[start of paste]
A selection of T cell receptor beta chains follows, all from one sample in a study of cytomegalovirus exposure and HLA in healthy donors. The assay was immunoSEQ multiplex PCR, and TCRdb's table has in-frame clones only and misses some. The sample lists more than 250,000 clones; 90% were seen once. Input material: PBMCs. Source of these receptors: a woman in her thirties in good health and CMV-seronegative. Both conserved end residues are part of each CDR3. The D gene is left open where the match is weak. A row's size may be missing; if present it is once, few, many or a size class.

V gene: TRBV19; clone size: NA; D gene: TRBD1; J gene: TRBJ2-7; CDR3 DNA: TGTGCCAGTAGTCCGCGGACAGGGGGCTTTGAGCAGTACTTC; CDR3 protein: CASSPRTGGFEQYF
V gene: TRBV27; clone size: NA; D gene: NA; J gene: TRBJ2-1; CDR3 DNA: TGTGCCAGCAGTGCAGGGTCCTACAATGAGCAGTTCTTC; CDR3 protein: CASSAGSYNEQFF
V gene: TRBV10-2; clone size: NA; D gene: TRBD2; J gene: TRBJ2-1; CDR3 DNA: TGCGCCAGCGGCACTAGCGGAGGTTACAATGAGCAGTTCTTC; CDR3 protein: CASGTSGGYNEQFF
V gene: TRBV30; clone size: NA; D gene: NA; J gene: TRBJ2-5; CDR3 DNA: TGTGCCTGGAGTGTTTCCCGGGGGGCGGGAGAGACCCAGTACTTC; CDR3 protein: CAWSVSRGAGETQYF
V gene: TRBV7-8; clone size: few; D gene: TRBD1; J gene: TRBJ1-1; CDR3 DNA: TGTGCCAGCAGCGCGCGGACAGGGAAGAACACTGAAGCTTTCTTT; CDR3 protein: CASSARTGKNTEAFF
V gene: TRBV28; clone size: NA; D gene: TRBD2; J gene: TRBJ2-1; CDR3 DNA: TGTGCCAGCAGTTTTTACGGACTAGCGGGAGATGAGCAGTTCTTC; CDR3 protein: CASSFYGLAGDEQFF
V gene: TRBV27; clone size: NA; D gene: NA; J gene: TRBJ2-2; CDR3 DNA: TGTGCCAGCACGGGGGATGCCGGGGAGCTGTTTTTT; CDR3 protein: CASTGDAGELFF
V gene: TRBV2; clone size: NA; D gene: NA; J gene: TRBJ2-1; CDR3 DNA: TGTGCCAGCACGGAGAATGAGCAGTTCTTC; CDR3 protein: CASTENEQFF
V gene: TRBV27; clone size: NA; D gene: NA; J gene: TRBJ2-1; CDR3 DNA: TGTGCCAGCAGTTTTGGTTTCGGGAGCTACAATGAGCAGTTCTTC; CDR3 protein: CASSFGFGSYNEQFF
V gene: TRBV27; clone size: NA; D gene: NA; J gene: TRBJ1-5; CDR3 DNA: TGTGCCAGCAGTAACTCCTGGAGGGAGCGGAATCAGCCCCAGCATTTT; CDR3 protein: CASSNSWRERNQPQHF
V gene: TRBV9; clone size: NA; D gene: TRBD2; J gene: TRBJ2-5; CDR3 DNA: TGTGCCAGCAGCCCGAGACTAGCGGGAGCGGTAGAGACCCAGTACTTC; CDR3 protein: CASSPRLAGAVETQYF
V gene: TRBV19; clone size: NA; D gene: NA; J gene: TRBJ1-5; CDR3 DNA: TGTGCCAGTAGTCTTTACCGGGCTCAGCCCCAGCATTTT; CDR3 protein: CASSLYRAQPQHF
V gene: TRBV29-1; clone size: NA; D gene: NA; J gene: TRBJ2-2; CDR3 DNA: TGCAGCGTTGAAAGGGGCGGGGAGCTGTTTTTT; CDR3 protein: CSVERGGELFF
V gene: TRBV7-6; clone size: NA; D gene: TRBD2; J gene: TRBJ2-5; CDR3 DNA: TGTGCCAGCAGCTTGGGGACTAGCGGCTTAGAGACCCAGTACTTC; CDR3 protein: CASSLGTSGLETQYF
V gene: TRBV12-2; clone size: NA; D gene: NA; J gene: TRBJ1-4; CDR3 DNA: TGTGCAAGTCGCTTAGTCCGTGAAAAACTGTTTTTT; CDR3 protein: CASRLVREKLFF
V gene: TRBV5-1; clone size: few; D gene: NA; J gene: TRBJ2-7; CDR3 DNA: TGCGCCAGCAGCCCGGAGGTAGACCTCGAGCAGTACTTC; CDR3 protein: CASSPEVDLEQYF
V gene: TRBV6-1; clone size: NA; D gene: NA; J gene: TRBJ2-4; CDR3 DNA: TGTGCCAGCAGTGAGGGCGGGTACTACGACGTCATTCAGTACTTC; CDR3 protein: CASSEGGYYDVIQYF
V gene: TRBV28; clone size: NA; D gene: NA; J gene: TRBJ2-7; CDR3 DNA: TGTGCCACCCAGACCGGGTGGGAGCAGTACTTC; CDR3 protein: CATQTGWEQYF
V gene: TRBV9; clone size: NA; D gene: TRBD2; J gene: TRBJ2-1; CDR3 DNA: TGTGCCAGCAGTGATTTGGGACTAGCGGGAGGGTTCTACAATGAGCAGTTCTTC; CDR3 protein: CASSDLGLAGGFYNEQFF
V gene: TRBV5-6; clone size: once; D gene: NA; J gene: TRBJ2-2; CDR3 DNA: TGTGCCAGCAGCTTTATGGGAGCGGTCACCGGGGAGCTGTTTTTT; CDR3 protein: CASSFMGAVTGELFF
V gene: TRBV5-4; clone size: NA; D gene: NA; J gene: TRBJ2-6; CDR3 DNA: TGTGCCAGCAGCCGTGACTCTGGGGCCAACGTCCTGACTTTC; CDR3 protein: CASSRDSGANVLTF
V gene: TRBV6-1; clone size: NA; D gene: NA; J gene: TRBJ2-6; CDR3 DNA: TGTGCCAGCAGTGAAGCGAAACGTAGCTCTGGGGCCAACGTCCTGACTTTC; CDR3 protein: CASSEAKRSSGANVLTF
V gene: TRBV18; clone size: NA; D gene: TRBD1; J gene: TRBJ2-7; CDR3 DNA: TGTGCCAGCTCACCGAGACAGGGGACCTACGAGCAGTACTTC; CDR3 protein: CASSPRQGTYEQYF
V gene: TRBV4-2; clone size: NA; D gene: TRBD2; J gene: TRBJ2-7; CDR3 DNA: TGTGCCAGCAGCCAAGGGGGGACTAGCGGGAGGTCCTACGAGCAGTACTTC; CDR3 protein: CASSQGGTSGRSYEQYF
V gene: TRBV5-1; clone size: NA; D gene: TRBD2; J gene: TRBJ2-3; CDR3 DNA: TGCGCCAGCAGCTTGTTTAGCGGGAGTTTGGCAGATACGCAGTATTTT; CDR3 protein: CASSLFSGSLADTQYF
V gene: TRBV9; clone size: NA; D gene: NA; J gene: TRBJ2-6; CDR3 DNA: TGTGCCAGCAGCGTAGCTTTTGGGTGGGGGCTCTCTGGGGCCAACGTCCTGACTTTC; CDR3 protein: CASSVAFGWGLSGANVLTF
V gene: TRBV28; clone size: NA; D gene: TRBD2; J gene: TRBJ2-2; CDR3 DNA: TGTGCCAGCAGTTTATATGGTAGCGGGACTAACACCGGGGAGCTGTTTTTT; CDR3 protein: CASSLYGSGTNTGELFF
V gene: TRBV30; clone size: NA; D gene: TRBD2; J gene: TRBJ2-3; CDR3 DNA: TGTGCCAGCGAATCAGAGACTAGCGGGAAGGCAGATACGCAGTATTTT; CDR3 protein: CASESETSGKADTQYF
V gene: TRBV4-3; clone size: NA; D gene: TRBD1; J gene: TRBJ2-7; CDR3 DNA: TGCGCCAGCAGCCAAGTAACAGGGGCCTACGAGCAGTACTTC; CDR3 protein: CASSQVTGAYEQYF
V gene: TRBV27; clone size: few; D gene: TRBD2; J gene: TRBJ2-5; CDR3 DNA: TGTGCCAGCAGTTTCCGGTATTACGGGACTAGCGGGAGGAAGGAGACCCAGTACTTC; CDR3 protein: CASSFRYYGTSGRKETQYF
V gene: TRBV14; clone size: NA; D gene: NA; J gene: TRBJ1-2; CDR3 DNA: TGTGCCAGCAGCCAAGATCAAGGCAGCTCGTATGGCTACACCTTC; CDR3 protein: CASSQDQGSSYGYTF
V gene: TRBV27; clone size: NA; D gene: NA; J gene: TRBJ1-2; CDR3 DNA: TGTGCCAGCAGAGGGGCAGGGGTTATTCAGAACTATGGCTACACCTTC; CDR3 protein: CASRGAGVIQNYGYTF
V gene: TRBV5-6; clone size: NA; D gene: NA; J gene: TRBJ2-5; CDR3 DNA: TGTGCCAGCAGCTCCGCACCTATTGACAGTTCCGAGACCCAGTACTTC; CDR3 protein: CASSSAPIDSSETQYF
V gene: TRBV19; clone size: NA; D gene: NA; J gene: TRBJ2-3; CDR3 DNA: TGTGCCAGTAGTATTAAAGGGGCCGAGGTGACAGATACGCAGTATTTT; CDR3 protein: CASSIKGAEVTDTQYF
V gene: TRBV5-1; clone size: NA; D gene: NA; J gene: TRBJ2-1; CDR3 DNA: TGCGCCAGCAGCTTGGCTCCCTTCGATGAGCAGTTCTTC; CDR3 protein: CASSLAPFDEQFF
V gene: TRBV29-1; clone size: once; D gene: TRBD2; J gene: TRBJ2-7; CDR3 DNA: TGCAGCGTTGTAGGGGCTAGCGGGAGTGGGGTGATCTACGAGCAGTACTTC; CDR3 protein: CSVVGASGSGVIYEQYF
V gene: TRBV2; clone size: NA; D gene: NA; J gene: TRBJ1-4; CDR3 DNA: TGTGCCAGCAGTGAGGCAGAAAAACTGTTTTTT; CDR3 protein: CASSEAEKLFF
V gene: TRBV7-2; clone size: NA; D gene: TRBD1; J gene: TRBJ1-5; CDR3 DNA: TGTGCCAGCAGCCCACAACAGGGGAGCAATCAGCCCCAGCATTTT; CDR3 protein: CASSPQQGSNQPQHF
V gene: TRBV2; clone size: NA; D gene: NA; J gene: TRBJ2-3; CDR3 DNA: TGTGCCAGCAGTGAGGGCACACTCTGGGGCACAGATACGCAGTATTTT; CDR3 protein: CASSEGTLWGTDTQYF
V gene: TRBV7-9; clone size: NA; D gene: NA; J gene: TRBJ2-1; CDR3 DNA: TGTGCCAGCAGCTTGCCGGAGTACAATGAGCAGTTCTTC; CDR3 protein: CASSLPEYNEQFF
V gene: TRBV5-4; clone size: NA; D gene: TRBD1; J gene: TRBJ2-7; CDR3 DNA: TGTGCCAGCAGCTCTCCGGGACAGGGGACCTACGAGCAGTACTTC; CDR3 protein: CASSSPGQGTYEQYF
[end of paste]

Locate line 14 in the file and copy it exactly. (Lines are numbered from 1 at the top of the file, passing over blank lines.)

V gene: TRBV29-1; clone size: NA; D gene: NA; J gene: TRBJ2-2; CDR3 DNA: TGCAGCGTTGAAAGGGGCGGGGAGCTGTTTTTT; CDR3 protein: CSVERGGELFF